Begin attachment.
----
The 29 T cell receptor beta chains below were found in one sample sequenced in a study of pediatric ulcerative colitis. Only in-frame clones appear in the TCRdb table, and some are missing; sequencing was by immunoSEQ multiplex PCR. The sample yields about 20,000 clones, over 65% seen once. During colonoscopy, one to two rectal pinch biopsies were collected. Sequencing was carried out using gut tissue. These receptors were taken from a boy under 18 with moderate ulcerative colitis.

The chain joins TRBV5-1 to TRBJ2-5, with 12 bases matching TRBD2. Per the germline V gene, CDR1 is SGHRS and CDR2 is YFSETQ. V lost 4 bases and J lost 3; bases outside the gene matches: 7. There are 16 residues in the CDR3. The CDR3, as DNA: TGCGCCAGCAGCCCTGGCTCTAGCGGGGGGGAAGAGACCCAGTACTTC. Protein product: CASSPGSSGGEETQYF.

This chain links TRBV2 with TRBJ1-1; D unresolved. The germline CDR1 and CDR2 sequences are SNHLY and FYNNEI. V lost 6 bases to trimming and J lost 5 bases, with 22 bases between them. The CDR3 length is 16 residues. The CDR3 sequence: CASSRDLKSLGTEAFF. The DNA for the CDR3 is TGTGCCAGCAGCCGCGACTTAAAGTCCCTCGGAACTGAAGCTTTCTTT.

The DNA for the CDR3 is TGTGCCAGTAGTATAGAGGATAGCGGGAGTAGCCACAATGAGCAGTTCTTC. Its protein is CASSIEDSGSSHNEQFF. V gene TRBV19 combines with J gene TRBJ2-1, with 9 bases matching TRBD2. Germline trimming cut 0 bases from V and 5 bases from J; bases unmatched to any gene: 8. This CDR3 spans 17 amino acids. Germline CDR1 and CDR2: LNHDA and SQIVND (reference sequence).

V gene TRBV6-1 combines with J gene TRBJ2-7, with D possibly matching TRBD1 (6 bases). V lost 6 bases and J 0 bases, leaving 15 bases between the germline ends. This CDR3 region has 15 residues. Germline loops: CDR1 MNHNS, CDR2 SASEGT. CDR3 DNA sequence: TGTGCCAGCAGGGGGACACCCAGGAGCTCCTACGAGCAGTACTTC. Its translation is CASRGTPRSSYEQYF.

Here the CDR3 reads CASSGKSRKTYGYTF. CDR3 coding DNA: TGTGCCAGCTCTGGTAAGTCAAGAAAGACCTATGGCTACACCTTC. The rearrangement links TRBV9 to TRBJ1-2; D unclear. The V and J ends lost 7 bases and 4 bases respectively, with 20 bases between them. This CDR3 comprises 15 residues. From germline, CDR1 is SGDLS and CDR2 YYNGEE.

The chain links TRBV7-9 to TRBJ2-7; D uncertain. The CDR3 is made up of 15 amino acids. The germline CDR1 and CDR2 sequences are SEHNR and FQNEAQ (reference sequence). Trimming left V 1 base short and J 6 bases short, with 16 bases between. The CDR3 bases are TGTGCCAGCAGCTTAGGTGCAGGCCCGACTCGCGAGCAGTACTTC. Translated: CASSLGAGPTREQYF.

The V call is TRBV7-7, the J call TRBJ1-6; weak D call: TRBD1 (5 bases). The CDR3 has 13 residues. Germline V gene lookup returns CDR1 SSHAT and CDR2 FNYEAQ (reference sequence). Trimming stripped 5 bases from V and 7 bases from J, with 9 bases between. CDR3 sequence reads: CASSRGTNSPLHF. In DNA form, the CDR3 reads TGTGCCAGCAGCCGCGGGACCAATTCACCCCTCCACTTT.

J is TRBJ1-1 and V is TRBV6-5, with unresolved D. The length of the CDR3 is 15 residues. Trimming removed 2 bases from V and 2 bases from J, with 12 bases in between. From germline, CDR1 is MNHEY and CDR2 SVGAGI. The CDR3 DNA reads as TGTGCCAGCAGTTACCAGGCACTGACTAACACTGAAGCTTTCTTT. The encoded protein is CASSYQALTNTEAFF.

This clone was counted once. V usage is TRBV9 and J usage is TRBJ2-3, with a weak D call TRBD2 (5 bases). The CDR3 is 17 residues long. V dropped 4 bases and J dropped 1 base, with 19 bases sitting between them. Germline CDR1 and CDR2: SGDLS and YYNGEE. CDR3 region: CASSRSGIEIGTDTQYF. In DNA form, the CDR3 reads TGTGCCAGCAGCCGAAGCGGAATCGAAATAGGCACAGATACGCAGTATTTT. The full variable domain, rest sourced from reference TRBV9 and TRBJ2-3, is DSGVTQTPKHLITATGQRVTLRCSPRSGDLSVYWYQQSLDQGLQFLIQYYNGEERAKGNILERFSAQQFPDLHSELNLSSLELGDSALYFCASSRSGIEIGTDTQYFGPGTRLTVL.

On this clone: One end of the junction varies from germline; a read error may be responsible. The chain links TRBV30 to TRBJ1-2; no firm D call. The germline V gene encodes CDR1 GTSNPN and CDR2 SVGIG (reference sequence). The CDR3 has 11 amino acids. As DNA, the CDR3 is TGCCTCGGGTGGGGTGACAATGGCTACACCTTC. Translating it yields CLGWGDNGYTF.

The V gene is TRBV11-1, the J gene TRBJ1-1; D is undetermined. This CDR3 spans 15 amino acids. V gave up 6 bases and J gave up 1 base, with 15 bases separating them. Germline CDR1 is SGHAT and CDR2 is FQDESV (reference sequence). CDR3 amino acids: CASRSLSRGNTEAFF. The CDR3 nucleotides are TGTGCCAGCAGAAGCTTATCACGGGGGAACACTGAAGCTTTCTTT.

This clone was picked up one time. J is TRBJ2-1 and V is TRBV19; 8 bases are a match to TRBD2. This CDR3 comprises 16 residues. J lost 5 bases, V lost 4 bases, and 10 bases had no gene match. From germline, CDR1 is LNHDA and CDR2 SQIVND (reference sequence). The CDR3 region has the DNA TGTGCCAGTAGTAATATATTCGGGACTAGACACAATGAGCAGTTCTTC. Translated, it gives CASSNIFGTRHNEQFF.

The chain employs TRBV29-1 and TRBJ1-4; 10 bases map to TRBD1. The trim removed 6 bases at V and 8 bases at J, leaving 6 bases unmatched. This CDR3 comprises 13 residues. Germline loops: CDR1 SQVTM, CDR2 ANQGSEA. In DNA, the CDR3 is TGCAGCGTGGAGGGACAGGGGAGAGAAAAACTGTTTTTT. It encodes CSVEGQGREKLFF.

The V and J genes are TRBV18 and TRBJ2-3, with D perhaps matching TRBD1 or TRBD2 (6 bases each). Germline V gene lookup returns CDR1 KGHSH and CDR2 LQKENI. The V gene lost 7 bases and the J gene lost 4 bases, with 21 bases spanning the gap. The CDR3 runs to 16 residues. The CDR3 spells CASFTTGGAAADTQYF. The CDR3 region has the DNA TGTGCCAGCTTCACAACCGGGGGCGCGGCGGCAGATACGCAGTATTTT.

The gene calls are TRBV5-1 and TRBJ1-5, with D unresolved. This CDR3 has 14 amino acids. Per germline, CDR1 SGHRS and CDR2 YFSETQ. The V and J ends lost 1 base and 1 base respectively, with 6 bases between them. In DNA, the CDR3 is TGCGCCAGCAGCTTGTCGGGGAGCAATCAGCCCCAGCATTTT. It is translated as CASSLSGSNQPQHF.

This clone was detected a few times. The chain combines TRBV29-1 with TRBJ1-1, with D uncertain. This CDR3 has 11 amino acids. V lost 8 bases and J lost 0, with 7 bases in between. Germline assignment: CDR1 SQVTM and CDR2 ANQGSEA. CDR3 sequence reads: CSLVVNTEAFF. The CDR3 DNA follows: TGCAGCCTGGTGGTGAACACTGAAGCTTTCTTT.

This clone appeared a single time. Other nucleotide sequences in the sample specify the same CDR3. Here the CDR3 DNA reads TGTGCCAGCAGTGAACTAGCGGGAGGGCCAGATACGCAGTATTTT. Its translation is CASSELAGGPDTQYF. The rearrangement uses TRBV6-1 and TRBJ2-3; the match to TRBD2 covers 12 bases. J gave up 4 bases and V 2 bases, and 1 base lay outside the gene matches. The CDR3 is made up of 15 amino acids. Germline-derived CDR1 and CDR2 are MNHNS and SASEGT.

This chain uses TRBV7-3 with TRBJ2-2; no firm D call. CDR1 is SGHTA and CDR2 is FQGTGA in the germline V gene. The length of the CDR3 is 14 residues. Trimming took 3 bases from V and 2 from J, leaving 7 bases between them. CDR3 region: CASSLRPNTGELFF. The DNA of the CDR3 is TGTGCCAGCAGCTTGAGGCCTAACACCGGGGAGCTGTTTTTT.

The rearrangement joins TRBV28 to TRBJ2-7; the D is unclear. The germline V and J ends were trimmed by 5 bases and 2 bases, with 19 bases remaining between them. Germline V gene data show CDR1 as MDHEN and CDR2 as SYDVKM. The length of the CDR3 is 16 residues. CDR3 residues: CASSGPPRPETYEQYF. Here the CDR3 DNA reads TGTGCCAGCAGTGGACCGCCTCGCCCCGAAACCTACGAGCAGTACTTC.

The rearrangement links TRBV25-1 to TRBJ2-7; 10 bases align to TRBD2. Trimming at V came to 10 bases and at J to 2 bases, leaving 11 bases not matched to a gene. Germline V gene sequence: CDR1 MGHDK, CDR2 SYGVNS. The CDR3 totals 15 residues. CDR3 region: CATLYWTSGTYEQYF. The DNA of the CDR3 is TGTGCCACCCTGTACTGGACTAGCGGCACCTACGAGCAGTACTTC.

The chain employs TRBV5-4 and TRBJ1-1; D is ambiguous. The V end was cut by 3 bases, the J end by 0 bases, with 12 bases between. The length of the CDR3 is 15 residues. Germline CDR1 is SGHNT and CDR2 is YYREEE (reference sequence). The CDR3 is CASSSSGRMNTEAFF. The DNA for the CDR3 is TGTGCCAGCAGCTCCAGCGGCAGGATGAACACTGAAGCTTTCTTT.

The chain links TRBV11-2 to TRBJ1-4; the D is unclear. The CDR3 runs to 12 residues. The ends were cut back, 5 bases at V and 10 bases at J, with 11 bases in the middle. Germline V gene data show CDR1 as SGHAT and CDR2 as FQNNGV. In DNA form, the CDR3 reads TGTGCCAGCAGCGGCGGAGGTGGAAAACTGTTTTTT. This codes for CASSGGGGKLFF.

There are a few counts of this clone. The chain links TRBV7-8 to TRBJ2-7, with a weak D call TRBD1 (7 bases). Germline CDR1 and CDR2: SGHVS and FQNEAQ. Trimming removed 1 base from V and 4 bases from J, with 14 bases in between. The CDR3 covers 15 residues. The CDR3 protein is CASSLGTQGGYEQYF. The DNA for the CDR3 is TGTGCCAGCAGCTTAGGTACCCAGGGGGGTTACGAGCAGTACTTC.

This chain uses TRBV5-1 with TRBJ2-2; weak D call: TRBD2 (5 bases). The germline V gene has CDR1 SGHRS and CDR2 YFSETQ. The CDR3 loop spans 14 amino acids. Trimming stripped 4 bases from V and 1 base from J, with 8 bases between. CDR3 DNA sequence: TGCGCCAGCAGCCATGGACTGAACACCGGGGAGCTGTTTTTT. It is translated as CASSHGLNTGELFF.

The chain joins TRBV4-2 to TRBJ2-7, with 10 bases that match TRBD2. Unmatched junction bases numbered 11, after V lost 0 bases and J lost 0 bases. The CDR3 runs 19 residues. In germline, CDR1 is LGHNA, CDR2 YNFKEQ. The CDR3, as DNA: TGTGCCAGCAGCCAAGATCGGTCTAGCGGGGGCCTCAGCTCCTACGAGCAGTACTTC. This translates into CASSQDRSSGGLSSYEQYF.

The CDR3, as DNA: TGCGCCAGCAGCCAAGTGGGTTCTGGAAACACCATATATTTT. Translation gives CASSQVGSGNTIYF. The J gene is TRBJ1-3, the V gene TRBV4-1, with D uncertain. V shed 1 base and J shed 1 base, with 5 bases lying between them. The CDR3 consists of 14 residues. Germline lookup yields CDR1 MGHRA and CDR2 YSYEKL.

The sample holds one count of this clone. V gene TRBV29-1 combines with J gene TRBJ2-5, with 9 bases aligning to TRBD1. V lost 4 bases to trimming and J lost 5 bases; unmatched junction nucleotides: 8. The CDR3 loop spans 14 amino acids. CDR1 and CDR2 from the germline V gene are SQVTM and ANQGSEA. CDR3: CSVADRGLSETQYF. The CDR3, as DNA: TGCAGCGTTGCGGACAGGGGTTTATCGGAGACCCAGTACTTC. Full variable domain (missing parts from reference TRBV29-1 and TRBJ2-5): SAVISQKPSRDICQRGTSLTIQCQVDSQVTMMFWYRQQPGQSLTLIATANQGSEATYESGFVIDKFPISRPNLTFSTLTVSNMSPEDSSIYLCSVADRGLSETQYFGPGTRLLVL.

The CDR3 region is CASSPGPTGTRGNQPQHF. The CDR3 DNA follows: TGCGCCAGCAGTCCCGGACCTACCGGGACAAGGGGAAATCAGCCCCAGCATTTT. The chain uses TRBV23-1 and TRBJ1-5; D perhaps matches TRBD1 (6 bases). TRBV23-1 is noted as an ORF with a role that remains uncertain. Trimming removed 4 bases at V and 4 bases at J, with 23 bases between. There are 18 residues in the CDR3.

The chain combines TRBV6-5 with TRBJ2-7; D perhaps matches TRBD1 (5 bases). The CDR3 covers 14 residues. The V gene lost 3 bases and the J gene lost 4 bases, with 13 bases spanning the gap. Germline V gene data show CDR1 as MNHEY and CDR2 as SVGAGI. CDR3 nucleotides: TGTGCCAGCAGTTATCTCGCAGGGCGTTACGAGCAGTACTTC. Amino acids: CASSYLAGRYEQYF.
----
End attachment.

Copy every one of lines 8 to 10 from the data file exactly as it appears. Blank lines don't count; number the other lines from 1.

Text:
The V call is TRBV7-7, the J call TRBJ1-6; weak D call: TRBD1 (5 bases). The CDR3 has 13 residues. Germline V gene lookup returns CDR1 SSHAT and CDR2 FNYEAQ (reference sequence). Trimming stripped 5 bases from V and 7 bases from J, with 9 bases between. CDR3 sequence reads: CASSRGTNSPLHF. In DNA form, the CDR3 reads TGTGCCAGCAGCCGCGGGACCAATTCACCCCTCCACTTT.

J is TRBJ1-1 and V is TRBV6-5, with unresolved D. The length of the CDR3 is 15 residues. Trimming removed 2 bases from V and 2 bases from J, with 12 bases in between. From germline, CDR1 is MNHEY and CDR2 SVGAGI. The CDR3 DNA reads as TGTGCCAGCAGTTACCAGGCACTGACTAACACTGAAGCTTTCTTT. The encoded protein is CASSYQALTNTEAFF.

This clone was counted once. V usage is TRBV9 and J usage is TRBJ2-3, with a weak D call TRBD2 (5 bases). The CDR3 is 17 residues long. V dropped 4 bases and J dropped 1 base, with 19 bases sitting between them. Germline CDR1 and CDR2: SGDLS and YYNGEE. CDR3 region: CASSRSGIEIGTDTQYF. In DNA form, the CDR3 reads TGTGCCAGCAGCCGAAGCGGAATCGAAATAGGCACAGATACGCAGTATTTT. The full variable domain, rest sourced from reference TRBV9 and TRBJ2-3, is DSGVTQTPKHLITATGQRVTLRCSPRSGDLSVYWYQQSLDQGLQFLIQYYNGEERAKGNILERFSAQQFPDLHSELNLSSLELGDSALYFCASSRSGIEIGTDTQYFGPGTRLTVL.